Boost::Signal et al

· by Steve · Read in about 5 min · (867 Words)

I tackled a few varied tasks today. One was addressing a bug in the rubber-band selection code I’d written, since it became bizarrely clear to me as I was sipping my tea very late last night that under orthographic projection it should never work. Oddly it had seemed to work but I hadn’t had have time to properly stress test it, and I think it must have been a fluke. Funny how these things occur to you when you’re not concentrating on them. It’s like there’s a second night-shift neuron team who spring into action whilst you’re doing other things and all of a sudden, ‘ping!’, like an oven timer going off they announce their results - in most cases showing up the day-shift neurons for the bunch of muppets they really are. Gotta get those guys working together sometime.

Anyway, so I fixed that, and then started to think about making a few enhancements to Ogre for a couple of editor features I wanted to do. I ended up removing and tidying up a fair amount of old redundant code, and adding a generic way to whiz through all the Renderable instances on any particular object via a visitor pattern. It’s similar to the way the render queue gets populated (which also uses a visitor), where the queueing process doesn’t know precisely how the objects get added to the queue, since objects may be made up of several Renderables due to geometry format changes, material changes etc. Applications can now do the same sort of thing, but provide a visitor of their own, which gets called back with all of the potential Renderables that might get added if the object ends up being visible, including all the LODs and potentially the debug renderables depending on the params. This is different from registering a queue listener where you only get called back just as renderables are about to get pushed onto the queue (where you can veto it, switch material techniques etc), this is more to do things like generic up-front tagging at a renderable level, which is useful to me. It’s all committed to Shoggoth anyway so you can play with it if you use CVS, who knows, perhaps you’ll find a use for it too.

The other thing I did today was incorporate Boost::Signals into my application. For those who don’t know, it’s a C++ version of the signals and slots approach to implementing the Observer pattern, typically used for event processing. Now that I have a need for a more complex set of exchanges between my Model and View I needed to start using proper events instead of the hacked-in direct calls I’d managed with so far, and I didn’t want to use wxWidgets event system for that. That’s mainly because the Model shouldn’t know anything about wxWidgets, and also because wxWidget’s event system uses lots of macros which I don’t like much. Boost::Signals uses templates (of course, this is Boost after all) which is a much more modern approach. And it’s Boost, so by nature it rocks 😉 It needed a bit more wrapping - on its own (well, together with Boost::Bind) it just provides you the ‘glue’ required to wire things together, but nothing for keeping a dictionary of event types and such, which I’ve written around it. And of course typdeffing to make those templates easier on the eye.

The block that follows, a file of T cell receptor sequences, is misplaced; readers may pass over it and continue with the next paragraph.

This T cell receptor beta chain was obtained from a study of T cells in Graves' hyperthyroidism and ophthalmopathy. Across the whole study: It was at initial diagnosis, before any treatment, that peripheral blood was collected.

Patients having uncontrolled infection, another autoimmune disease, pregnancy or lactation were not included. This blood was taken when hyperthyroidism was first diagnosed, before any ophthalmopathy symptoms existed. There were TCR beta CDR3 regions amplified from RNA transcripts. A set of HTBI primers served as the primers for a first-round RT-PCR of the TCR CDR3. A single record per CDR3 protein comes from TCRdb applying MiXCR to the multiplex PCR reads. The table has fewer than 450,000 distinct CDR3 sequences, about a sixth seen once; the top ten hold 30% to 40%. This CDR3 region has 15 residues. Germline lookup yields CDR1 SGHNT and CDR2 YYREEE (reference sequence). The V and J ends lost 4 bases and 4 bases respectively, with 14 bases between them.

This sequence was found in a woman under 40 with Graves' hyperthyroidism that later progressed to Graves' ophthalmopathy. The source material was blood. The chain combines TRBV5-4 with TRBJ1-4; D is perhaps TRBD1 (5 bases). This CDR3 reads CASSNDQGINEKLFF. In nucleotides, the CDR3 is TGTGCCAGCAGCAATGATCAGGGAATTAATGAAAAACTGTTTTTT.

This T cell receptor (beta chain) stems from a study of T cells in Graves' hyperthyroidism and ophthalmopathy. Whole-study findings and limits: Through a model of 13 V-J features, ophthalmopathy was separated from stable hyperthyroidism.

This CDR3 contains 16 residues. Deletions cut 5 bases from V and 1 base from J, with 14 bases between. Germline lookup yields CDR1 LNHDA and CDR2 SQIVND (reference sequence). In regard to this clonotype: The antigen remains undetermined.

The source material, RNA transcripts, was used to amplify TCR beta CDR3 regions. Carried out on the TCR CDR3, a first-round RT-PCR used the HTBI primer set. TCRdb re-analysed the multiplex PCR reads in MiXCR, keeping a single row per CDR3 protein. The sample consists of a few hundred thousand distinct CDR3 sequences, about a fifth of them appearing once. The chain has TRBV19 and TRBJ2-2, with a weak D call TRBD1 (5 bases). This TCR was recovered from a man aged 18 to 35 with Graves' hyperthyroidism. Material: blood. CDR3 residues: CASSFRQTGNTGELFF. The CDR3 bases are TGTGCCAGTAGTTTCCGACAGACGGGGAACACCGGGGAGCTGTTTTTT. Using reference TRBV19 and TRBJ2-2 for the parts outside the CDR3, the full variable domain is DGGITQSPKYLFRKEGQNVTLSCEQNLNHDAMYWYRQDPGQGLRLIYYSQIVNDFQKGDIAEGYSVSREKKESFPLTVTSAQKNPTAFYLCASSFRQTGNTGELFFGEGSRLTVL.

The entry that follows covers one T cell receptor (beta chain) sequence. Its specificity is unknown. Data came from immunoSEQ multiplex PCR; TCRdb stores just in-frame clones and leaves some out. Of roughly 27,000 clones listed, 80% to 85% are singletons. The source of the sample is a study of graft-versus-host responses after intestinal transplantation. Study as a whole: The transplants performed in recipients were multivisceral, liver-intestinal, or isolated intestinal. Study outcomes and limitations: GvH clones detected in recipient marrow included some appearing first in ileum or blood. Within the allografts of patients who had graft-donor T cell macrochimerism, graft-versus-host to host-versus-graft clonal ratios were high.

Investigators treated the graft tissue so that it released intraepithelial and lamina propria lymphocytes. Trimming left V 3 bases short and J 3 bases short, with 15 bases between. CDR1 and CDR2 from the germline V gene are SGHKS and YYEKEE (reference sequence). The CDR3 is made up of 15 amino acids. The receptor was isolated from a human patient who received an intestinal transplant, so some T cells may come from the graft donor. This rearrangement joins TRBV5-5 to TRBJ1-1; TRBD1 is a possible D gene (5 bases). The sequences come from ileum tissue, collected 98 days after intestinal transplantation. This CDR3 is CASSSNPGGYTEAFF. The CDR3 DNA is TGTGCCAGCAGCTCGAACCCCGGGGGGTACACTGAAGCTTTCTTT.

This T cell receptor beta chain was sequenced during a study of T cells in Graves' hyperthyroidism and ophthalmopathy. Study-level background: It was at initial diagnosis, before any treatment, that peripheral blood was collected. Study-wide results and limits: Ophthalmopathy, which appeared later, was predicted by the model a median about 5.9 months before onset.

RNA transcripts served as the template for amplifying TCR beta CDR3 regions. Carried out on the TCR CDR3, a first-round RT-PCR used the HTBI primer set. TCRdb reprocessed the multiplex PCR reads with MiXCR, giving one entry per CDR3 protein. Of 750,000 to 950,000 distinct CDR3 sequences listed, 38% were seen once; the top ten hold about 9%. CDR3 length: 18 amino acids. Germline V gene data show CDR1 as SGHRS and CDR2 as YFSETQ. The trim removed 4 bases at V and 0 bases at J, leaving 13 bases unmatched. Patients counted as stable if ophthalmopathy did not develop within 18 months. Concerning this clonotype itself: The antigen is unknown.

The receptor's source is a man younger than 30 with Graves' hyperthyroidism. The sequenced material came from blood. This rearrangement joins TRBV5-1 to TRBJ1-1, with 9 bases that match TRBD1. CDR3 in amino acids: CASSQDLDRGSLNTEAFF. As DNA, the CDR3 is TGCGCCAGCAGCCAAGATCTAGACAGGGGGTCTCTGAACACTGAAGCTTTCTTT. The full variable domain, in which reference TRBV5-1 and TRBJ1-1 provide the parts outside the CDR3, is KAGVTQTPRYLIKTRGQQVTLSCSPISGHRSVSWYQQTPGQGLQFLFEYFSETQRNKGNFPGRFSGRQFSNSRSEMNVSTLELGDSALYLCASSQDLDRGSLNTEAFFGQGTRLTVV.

Boost is an excellent resource and in the future we intend to start using it more heavily in Ogre too. We already use it for threading, but that’s only required if you turn it on. So far we’ve avoided adding it as a primary dependency, but that position won’t last that much longer I’m sure - Boost is just too great to ignore, and the buggy compilers that used to have problems with some of its templates (VC6 and .Net 2002 in particular) have pretty much gone the way of the Dodo now.  Many elements of Boost will be in the next C++ standard library (such as shared pointers) so eventually this will all be moot.

I’m painfully aware that it’s the end of another week already and I’m still building infrastructure, which is really not where I wanted to be (hence me putting my foot down yesterday on time commitments as I saw the writing on the wall). But I really need all these things before I can prototype anything remotely complicated, so I guess I just have to knuckle down and get through it. I’ll be doing a bit over the weekend anyway (Ogre 1.4.1 on Sunday) but it’s now May, which has an unseemly number of bank holidays in it, at least here. There are 2 next week in fact - Monday is May Day, where in principle we should all be cavorting around May poles and worshipping a pagan entity of some sort (Bel I think, if we’re being celtic?), and Wednesday is Liberation Day, which is one we get extra to the rest of the UK on account of our Grandparents having been under the jackboot. I never thought I’d look at the calendar and say ‘Damn, 2 bank holidays!’, but that’s self-employment for you I guess…;)